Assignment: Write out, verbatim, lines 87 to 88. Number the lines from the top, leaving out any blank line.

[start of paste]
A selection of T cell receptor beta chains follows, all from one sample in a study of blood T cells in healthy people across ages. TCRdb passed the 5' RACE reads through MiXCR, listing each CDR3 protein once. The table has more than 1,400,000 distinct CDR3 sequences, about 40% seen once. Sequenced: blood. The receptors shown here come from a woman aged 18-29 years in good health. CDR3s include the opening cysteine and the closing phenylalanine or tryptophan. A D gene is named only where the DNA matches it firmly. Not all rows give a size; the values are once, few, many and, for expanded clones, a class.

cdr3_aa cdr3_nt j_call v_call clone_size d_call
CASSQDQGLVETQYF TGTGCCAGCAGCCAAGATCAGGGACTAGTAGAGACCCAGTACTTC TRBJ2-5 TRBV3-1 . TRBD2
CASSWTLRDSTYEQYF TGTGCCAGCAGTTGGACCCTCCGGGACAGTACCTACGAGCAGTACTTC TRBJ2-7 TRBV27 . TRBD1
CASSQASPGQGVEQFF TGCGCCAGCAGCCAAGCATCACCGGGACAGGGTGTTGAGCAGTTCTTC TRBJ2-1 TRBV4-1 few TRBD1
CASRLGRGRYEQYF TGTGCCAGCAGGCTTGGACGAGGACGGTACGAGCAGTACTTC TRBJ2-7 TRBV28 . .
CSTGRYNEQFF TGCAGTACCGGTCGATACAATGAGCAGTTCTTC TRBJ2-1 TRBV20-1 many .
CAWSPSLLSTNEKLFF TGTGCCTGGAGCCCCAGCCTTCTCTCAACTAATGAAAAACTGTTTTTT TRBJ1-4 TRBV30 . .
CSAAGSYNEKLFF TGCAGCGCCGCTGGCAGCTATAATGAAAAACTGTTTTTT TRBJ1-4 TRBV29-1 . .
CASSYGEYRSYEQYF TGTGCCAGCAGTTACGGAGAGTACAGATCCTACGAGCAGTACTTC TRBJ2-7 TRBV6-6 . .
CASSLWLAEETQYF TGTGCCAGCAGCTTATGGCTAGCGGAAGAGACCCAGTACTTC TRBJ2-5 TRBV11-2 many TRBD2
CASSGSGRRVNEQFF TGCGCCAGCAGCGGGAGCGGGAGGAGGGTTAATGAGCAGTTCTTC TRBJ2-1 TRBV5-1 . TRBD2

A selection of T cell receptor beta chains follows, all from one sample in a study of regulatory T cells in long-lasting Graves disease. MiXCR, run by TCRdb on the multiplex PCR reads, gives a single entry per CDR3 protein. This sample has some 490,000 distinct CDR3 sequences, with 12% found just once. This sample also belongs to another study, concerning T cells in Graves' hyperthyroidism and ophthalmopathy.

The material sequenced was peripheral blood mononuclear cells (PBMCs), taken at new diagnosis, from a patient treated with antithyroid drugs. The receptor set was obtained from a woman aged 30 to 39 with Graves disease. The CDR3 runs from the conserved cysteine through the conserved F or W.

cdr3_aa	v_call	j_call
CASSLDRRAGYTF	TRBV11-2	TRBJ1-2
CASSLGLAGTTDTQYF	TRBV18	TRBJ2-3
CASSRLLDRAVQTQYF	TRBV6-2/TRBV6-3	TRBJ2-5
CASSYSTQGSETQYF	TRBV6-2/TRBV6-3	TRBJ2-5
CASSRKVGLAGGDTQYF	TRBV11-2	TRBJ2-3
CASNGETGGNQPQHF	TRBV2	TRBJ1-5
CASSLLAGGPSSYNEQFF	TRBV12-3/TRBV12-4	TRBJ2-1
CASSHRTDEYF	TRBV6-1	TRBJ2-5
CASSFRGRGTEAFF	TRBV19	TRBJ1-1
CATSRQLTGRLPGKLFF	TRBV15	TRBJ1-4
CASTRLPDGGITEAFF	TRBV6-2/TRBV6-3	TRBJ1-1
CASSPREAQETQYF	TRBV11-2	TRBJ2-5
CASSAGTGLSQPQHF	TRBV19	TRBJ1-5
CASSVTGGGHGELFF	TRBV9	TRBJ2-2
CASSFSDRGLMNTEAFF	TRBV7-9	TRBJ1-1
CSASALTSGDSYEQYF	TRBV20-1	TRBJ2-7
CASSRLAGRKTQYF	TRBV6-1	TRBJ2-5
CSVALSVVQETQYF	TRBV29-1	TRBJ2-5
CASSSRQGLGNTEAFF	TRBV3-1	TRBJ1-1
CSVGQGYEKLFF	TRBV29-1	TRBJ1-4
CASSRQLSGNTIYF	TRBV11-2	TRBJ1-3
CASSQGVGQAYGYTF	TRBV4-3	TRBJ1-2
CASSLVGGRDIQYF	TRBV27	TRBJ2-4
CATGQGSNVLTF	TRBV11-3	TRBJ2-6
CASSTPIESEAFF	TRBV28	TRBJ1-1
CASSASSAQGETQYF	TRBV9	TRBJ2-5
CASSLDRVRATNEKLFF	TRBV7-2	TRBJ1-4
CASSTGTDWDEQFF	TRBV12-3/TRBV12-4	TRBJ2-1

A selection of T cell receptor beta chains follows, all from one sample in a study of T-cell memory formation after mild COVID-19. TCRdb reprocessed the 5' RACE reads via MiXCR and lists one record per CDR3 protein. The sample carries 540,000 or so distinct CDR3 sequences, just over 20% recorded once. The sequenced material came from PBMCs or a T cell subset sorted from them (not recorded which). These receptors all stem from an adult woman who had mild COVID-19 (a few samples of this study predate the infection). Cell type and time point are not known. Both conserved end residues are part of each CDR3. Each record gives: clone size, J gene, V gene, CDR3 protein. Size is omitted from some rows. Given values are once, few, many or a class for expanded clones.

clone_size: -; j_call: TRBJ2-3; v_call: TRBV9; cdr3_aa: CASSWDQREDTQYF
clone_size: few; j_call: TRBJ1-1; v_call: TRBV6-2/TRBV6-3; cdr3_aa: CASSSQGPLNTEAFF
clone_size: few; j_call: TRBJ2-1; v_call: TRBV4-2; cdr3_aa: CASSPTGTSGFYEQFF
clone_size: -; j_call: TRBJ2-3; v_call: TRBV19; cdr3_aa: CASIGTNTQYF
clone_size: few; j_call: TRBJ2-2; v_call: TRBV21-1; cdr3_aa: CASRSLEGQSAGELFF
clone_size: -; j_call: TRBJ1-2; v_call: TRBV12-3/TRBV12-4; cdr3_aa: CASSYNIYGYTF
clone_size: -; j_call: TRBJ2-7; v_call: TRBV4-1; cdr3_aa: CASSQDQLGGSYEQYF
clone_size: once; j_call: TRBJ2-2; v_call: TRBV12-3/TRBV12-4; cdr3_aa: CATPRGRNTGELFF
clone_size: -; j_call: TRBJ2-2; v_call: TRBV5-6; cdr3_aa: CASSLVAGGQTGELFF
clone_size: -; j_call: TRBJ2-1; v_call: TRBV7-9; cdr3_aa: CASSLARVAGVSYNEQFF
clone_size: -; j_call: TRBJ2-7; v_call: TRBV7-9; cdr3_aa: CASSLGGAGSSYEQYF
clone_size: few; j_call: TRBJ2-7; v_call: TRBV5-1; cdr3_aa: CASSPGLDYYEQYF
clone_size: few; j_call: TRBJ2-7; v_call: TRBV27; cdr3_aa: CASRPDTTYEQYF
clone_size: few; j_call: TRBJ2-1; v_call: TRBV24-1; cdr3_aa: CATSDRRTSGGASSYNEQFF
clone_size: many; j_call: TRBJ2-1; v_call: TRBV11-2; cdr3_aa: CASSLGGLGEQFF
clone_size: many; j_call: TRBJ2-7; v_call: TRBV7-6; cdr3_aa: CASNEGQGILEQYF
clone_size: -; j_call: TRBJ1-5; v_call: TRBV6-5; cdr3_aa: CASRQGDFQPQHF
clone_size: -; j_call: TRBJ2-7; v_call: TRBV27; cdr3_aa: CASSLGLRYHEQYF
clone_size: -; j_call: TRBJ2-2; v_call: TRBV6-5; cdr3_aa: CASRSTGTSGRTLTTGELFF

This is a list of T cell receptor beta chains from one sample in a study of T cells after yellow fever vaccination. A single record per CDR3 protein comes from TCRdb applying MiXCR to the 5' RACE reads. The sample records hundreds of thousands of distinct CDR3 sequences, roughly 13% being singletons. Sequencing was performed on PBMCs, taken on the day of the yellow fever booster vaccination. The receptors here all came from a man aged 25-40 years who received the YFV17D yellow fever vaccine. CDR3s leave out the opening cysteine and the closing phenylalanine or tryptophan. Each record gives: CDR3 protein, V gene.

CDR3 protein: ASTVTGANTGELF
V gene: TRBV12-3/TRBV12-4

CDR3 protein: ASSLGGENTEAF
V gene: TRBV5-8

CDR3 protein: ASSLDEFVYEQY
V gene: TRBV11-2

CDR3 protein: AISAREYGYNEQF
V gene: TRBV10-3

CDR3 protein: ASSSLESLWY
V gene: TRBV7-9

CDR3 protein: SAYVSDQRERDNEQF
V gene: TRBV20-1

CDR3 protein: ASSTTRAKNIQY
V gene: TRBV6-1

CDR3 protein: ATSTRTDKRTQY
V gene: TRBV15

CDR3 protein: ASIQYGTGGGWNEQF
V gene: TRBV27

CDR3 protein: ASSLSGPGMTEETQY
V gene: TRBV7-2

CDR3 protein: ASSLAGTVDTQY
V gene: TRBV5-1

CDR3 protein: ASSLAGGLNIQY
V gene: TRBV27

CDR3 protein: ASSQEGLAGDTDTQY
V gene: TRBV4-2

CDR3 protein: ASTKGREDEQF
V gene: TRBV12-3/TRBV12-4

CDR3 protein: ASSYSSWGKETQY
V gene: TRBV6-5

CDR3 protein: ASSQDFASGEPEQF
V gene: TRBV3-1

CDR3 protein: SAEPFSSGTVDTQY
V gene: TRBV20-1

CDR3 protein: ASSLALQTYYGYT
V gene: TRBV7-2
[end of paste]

CDR3 protein: ASSLAGGLNIQY
V gene: TRBV27